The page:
The Dillon Home not only functions as a museum, it is also the perfect backdrop for weddings. Take a tour and soak in this extraordinary opportunity to view examples of Italianate architecture, a popular choice of builders in the Midwest from 1830-1880.
The beginning of Northwestern Steel and Wire Company (NWSW) can be traced back to Washington Dillon's move to Rock Falls, Illinois from Ohio. W.M. Dillon founded Northwestern Barbed Wire Co. upon his arrival in 1879. Then in 1892, Dillon devote himself fully to his own Rock Falls operation. In 1912, moved Northwestern Barbed Wire to Sterling.
Northwestern Steel used steam locomotives to move scrap metal to the furnaces and to transfer hot ingots to the rolling machines, long after the era of steam engines was bygone. Northwestern Steel's steam engines were among the last to operate in the United States. Old No. 73, as it was known, (a 1929 Baldwin locomotive) was the final steam engine to be used in America. NWSW last used the locomotive on Dec. 3, 1980 at 10 a.m. Its final run was made coupled to the technology that replaced it, a diesel engine. On Jan. 19, 1981, No. 73 was moved to the south lawn of the Paul W. Dillon Home. From tracks inside the steel mill complex, the locomotive was taken east along the Geneva Subdivision main line of the Chicago & North Western Railroad a mile and a half to a location which passes just behind the Dillon home. 73 was then lifted via four cranes and moved the last 75 yards to its final resting place as a memorial to Dillon, the man who kept the idea of steam engines alive for more than twenty years.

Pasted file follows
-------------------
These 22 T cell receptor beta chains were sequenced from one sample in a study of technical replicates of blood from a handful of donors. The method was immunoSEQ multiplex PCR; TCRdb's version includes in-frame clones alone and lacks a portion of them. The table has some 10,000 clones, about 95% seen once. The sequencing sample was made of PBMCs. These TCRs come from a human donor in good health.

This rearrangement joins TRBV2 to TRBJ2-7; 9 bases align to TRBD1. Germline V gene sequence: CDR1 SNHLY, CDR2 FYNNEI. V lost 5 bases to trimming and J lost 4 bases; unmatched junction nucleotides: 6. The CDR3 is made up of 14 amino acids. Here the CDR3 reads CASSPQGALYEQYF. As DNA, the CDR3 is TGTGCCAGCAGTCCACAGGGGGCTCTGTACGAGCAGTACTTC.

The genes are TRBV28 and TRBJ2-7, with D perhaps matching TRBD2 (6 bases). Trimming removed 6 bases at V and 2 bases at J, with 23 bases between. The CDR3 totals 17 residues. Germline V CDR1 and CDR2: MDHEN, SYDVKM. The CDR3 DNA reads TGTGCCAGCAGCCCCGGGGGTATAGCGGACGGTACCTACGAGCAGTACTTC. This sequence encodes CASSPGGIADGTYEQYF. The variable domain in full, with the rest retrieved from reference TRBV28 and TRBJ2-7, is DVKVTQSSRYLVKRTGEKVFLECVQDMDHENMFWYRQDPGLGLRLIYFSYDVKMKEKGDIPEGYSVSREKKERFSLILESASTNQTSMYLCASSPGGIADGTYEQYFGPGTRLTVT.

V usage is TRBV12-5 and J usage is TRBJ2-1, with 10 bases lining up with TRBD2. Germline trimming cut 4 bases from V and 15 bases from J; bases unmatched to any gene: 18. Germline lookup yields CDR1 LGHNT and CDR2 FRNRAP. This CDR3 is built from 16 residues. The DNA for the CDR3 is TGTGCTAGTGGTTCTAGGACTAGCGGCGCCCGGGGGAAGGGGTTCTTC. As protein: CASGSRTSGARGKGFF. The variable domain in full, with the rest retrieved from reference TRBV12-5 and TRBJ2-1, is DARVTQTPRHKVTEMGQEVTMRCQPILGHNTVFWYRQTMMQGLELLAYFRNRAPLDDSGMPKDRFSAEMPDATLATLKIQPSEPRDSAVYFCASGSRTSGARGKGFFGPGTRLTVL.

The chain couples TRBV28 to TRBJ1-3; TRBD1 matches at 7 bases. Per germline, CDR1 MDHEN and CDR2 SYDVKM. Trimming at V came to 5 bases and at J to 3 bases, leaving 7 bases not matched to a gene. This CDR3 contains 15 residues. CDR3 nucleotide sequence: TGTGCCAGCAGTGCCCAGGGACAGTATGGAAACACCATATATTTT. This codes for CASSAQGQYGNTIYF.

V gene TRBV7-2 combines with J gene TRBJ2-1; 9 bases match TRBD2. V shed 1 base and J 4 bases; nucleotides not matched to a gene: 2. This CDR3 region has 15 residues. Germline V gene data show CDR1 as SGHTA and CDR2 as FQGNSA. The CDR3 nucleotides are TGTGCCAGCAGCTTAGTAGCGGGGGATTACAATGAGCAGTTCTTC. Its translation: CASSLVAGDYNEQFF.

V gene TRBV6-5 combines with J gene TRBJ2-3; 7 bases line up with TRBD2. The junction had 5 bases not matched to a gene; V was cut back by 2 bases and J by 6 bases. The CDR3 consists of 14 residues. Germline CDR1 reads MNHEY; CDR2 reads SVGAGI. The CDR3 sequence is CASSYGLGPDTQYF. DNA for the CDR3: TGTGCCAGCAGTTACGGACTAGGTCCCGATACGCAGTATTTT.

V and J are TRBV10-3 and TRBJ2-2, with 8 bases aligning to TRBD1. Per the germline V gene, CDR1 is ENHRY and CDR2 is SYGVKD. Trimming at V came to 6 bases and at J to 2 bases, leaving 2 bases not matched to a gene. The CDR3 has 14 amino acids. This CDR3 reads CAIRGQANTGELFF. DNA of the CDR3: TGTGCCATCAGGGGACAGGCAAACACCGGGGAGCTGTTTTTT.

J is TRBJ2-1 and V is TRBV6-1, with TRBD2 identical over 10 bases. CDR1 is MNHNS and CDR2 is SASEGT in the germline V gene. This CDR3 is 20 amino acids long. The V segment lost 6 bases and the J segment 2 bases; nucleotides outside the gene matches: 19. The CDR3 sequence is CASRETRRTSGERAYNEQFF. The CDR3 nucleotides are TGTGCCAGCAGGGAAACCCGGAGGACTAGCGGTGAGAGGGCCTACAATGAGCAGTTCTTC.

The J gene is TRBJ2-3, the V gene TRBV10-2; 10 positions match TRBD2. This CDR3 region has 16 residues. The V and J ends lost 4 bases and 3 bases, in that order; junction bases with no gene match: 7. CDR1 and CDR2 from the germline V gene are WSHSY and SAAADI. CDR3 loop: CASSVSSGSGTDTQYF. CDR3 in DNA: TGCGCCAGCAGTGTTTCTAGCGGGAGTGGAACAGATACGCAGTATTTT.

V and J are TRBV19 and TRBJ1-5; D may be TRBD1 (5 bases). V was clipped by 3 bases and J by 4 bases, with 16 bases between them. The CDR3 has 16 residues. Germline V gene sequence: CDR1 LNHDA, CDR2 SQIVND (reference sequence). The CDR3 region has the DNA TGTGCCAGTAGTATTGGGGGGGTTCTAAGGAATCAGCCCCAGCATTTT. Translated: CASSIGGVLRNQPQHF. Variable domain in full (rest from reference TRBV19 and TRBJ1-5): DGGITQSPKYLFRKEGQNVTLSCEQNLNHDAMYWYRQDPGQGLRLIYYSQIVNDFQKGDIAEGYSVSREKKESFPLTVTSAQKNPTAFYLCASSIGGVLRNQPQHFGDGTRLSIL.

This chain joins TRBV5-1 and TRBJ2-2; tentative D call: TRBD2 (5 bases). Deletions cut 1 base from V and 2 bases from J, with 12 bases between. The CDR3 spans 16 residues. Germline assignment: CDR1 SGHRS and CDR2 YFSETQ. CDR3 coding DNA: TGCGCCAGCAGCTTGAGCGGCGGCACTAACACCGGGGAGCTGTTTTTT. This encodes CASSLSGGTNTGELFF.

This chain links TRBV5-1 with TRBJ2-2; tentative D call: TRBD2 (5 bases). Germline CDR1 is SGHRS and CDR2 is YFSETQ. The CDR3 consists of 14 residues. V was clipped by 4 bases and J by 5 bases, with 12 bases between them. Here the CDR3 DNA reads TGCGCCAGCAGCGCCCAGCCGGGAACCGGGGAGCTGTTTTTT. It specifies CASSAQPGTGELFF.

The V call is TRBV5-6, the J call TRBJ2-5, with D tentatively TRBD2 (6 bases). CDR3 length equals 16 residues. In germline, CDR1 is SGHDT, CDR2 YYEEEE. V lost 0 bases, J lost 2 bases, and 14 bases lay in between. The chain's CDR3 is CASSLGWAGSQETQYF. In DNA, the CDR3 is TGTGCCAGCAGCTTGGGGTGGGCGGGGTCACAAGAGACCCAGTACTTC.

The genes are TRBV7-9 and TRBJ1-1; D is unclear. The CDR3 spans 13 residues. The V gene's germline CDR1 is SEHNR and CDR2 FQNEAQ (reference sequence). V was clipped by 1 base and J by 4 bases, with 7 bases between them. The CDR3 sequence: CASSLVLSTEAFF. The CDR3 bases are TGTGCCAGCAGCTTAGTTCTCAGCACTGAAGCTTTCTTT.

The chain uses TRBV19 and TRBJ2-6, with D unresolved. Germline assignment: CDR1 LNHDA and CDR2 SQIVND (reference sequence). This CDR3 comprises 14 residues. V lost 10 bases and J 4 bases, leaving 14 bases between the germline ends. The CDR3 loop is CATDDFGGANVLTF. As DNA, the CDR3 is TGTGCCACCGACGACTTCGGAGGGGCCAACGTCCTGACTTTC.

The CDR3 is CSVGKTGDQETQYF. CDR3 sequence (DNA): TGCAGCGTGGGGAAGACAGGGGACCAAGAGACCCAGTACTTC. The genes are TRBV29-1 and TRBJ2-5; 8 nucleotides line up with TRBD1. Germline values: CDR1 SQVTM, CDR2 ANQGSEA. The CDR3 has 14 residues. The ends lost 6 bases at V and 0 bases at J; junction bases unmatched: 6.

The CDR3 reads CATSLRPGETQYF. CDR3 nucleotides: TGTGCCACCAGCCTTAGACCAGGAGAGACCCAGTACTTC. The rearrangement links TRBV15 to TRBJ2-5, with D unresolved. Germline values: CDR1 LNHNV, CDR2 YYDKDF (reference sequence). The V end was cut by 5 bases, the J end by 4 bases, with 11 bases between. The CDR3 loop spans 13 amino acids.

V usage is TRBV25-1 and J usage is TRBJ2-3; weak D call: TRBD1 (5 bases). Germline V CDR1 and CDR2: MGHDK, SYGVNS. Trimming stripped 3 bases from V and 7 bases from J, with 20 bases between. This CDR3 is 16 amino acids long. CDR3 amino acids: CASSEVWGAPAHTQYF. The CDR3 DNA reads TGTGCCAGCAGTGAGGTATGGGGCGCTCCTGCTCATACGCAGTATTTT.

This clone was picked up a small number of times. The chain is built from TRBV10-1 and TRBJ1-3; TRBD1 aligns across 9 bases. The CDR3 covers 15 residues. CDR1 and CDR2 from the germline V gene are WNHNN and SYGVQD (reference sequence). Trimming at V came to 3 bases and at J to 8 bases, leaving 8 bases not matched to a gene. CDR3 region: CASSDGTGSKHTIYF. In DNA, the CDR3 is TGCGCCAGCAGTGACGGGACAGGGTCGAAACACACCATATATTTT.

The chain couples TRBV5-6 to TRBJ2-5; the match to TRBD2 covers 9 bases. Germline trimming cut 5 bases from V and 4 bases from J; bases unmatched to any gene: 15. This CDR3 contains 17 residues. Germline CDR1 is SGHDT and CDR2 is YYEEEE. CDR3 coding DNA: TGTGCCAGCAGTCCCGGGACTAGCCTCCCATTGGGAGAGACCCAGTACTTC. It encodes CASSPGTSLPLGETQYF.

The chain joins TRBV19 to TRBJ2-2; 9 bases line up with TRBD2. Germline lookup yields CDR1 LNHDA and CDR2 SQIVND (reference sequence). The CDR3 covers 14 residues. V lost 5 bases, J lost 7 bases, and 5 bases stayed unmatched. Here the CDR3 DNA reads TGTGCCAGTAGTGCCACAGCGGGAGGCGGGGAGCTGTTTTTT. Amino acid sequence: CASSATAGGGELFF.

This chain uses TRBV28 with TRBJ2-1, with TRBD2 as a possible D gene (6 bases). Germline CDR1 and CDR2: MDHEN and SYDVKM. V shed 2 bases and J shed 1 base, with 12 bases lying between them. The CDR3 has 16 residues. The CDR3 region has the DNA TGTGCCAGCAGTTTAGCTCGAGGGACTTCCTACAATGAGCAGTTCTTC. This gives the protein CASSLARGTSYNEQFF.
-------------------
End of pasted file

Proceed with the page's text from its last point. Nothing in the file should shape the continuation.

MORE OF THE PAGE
Dillon Home Weddings
The Dillon Home Museum is the perfect location to host your wedding or next meeting. The beautiful, spacious grounds will complete you special day and the "step back in history" parlors will make your next meeting a memorable one.
Contact Linda Heckler, Curator for tour times and wedding/meeting information.